Student Assessments

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Student Assessments by Mind Map: Student Assessments

1. performance-based

1.1. definition

1.1.1. In the performing arts, in particular, the performance project is practical project which involve planning, implemenitation and evaluation s a well-established form covering practical project

1.2. examples

1.2.1. staging a play

1.2.2. a concert

1.2.3. dance performance

1.3. assessment for learning

1.3.1. you are learning and self correcting the wrong behavior while learning to complete the project

1.4. purpose

1.4.1. well-established form not only of summative assessment, but of structuring an entire sequence of teaching.

1.5. disadvantages

1.5.1. Performance projects are big events, and can easily absorb much more time than expected on the part of students and staff. They may jeopardise other concurrent work.

1.6. advantages

1.6.1. there are multiple times trhoughout these long term projects to do evaluations of the people involved

2. high-stakes

2.1. definition

2.1.1. if test results are used to determine an important outcome, such as whether a student receives a high school diploma, the test would be considered a high-stakes

2.2. purpose

2.2.1. is any test used to make important decisions about students, educators, schools, or districts, most commonly for the purpose of accountability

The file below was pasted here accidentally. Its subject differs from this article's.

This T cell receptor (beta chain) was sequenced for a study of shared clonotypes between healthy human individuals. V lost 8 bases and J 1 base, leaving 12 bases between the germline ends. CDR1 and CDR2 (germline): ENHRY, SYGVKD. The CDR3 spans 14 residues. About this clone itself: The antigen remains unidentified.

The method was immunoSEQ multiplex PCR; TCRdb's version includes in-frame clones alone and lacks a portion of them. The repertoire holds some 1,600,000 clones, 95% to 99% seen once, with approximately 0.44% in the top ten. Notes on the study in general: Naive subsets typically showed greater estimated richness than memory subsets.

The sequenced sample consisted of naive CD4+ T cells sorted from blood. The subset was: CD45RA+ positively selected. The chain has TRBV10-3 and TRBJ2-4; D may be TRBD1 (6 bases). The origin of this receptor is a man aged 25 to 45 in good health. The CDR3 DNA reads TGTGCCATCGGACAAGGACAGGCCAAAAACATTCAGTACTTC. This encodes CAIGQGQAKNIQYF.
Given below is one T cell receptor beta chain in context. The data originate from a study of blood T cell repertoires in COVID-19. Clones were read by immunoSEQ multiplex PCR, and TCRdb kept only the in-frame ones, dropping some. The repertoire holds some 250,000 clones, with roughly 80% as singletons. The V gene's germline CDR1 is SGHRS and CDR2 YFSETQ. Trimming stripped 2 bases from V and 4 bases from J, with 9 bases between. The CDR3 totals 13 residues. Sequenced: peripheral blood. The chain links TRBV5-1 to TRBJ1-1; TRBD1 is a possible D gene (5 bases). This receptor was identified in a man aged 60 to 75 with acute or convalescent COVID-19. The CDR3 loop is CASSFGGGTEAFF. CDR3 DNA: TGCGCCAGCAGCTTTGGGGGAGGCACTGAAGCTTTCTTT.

2.3. examples

2.3.1. multiple-choice exam

2.3.2. an oral exam

2.3.3. essay exam

2.4. assessment of learning

2.4.1. used my others outside the teacher to determine the next steps of the student's learning

3. portfolio

3.1. purpose

3.1.1. What they have in common is being a collection, usually of items which were prepared for a purpose other than that of assessment

3.2. definition

3.2.1. They are assembled notes and reports of a manager.

3.3. assessment of learning

3.4. examples

3.4.1. photographes

3.4.2. sketches

3.4.3. paintings

3.4.4. reports/notes

3.5. advantages

3.5.1. shows visible evidence that the student has shown growth throughout the year

4. authentic

4.1. definition

4.1.1. A form of assessment in which students are asked to perform real-world tasks that demonstrate meaningful application of essential knowledge and skills

4.2. examples

4.2.1. do science experiments

4.2.2. conduct social-science research

4.2.3. write stories and reports

4.2.4. read and interpret literature

4.3. purpose

4.3.1. teachers first determine the tasks that students will perform to demonstrate their mastery, and then a curriculum is developed that will enable students to perform those tasks well, which would include the acquisition of essential knowledge and skills.

4.4. assessment for learning

4.4.1. projects that allow the students to self correct the things they are doing wrong during the assignment

4.5. advantages

4.5.1. students are not only learning content of a certain subject, but learning it in a way that the skills can be applied to other things

5. References







6. diagnostic

6.1. definition

6.1.1. Given at the beginning of the school year, or the beginning of a new unit of study, a diagnostic test attempts to quantify what students already know about a topic.

6.2. purpose

6.2.1. They also provide a baseline for understanding how much learning has taken place after the learning activity is completed.

6.3. examples

6.3.1. Behaviors observed (data)

6.3.2. Observer’s interpretation

6.4. assessment of learning